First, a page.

Even things that seem gratuitous at first glance aren't. I used to take the position that the first brutal killing Hans commits was sort of too much — gratuitously awful, too bloody, too gross. But I later realized that it absolutely has to be there. If it weren't, you'd root for him. It's already very easy to like him much of the time; if he didn't commit that particular act, you'd watch the whole movie hoping that he and McClane would figure out a way to band together, take the money, grab Holly, and go to Vegas. Alan Rickman's performance is so funny, and Hans is so smart, he almost deserves the money, doesn't he? If all his guys did was break in and shoot a couple of anonymous security guards — as horrifying as that would be in real life — his transferred badness in a movie might not stick.

The stakes here are very high, established with impressive economy in the very early going in a two-minute scene between John and Holly (literally, their scene alone together is two minutes long) that ends in a fight and has to carry the weight of the rest of the story. They have two minutes to convince you he'd rather get killed than even think about leaving without her and that she'd have utter faith that he'd come through.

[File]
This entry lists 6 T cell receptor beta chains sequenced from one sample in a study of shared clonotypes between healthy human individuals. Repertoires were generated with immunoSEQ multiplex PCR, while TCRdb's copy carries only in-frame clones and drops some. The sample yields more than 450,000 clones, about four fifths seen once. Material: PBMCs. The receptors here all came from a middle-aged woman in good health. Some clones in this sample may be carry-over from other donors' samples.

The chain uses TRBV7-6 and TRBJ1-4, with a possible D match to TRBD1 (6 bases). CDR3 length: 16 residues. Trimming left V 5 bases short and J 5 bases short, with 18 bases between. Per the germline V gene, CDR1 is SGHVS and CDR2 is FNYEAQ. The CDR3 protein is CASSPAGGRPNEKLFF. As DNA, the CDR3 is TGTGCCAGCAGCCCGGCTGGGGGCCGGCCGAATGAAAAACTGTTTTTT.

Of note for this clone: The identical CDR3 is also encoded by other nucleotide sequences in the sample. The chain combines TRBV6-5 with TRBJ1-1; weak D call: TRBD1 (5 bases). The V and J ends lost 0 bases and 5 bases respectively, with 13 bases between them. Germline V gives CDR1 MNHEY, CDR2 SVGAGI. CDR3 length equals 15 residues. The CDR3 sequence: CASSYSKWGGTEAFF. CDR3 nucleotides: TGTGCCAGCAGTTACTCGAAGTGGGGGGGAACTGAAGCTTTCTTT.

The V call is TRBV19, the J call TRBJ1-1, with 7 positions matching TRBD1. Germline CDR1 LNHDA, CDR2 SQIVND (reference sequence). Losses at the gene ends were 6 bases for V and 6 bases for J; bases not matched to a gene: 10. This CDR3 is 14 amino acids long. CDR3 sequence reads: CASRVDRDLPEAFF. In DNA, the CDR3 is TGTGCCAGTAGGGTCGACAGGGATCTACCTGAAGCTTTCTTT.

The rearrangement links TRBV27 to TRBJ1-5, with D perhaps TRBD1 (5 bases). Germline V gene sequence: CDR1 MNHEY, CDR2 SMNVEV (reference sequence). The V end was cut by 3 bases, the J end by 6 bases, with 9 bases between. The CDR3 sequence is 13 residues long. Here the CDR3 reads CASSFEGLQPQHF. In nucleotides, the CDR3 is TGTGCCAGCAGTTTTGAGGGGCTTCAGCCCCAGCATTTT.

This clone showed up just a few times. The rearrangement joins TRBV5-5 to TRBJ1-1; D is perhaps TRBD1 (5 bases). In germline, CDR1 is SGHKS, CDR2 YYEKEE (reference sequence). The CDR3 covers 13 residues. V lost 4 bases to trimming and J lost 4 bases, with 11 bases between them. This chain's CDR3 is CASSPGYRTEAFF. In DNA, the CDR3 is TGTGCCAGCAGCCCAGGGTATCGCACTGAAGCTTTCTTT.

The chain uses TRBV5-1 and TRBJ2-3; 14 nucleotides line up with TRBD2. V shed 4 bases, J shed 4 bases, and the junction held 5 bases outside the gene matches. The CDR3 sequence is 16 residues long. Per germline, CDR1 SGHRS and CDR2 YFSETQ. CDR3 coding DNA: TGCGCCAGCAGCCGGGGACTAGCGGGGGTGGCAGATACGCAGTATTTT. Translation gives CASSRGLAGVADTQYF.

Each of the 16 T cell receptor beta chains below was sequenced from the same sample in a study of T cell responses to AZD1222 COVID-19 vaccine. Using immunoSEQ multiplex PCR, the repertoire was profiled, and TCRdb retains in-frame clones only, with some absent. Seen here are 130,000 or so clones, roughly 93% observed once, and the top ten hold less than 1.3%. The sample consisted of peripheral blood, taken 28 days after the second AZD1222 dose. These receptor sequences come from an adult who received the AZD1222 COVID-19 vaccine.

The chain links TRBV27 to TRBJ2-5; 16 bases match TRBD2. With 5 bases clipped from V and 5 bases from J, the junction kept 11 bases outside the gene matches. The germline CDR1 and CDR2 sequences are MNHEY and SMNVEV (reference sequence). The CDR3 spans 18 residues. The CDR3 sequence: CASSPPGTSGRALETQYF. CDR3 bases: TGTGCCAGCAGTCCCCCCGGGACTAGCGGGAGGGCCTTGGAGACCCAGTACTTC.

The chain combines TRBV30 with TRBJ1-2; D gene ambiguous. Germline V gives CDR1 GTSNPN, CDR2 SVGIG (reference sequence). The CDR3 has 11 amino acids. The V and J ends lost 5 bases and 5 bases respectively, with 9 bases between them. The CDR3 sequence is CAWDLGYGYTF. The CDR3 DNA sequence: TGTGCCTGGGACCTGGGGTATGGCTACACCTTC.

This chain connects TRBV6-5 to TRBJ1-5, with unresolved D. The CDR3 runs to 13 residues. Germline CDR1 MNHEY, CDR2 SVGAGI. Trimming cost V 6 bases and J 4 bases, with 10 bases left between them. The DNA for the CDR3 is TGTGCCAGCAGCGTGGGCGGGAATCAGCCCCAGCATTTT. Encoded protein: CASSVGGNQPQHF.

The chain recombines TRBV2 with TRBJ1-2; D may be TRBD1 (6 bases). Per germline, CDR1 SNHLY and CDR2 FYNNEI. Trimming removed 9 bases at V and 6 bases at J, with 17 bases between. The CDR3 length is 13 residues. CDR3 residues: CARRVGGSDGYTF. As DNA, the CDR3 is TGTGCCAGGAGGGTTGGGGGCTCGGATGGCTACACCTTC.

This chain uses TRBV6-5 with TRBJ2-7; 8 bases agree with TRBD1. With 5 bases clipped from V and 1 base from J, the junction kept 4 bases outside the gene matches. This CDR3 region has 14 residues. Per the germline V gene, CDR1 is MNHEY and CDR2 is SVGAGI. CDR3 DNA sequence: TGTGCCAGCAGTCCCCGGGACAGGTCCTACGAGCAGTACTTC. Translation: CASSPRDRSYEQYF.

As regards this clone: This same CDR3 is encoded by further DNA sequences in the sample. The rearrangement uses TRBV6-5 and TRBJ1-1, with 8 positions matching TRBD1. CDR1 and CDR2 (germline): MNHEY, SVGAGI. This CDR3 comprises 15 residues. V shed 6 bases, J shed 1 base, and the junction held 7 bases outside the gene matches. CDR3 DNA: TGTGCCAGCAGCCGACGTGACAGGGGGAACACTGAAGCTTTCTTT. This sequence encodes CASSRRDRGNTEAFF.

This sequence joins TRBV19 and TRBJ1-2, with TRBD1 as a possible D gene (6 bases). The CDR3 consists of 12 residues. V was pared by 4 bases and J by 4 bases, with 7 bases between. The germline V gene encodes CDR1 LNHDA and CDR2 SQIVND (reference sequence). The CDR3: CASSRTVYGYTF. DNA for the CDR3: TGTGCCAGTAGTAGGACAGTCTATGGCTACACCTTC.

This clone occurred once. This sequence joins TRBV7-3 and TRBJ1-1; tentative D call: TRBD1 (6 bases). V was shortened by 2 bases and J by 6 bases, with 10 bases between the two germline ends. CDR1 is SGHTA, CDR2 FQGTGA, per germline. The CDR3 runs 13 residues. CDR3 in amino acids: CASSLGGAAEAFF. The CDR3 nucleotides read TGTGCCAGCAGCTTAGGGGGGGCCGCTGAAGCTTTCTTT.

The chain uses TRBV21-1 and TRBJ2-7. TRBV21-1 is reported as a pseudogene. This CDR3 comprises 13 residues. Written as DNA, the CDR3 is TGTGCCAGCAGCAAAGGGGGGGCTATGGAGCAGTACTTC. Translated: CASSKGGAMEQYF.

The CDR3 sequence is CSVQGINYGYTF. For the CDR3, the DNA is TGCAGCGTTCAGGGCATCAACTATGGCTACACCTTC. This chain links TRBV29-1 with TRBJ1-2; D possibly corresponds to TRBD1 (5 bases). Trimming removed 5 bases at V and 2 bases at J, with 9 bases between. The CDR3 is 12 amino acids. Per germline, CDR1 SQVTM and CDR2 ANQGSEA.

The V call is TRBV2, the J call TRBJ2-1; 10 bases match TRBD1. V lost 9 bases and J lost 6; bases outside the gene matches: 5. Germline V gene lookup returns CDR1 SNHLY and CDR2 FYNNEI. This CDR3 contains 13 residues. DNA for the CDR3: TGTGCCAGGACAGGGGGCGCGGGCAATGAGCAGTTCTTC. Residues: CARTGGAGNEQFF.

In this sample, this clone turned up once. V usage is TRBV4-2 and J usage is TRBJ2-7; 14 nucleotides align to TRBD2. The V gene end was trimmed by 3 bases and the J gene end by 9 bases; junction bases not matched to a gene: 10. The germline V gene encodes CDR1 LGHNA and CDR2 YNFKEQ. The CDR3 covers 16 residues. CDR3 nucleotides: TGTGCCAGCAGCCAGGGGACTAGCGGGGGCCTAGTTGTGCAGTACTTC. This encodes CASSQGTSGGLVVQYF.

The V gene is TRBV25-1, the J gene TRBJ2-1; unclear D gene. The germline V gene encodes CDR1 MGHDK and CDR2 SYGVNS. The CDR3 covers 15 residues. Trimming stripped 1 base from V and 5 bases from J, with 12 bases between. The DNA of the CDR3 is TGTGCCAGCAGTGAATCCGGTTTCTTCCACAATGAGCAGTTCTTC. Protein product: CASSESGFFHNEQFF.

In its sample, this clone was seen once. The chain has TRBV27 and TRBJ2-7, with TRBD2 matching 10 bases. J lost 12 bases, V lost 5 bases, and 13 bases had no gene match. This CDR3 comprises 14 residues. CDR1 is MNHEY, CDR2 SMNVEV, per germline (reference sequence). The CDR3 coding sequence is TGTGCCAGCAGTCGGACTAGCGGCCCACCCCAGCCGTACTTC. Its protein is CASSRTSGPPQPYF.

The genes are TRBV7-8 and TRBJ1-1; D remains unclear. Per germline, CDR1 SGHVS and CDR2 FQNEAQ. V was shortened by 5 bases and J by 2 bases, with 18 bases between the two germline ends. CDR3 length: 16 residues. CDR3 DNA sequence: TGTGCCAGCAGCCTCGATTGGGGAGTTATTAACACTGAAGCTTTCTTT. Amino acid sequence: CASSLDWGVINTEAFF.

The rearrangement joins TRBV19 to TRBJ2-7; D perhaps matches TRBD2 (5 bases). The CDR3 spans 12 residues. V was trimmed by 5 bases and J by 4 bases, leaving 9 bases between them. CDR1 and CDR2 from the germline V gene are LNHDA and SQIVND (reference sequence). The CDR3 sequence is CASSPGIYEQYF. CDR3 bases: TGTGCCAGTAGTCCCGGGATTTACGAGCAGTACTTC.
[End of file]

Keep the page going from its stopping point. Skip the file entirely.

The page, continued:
Unlike your average bombastic action film, the stakes aren't a nuclear weapon, or an endangered planet, or a plot to poison the water of an entire city — or, as in Live Free Or Die Hard, the entire cybersecurity of the United States. The stakes are an office party worth of people — and, of course, the vault.

This movie builds to a confrontation, but it's actually a series of battles that bring that confrontation closer and closer and have their own satisfying resolutions and clever ways of exploiting the environment. Long conference tables, computer monitors, chains, pipes, fire hoses, interior glass walls. It's a simple, physical, tactile parade of head-butting and broken stuff where, very often, the most helpful and important special effect is gravity.

So how can Die Hard 5 have any chance of competing with such an utterly out of style original?

It probably can't. They've wandered unrecognizably far with this franchise into blowing up everything in sight, making McClane into Superman instead of a guy running around an office building in bare feet (a critical vulnerability, both for plot and for atmosphere). Only by settling for something smaller, something less ambitious in scope and more ambitious in execution, do they have a chance of doing anything other than continuing to bog down an ageless film with a series of what feel like third- and fourth-generation photocopies.

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Linda Holmes is a pop culture correspondent for NPR and the host of Pop Culture Happy Hour. She began her professional life as an attorney. In time, however, her affection for writing, popular culture, and the online universe eclipsed her legal ambitions. She shoved her law degree in the back of the closet, gave its living room space to DVD sets of The Wire, and never looked back.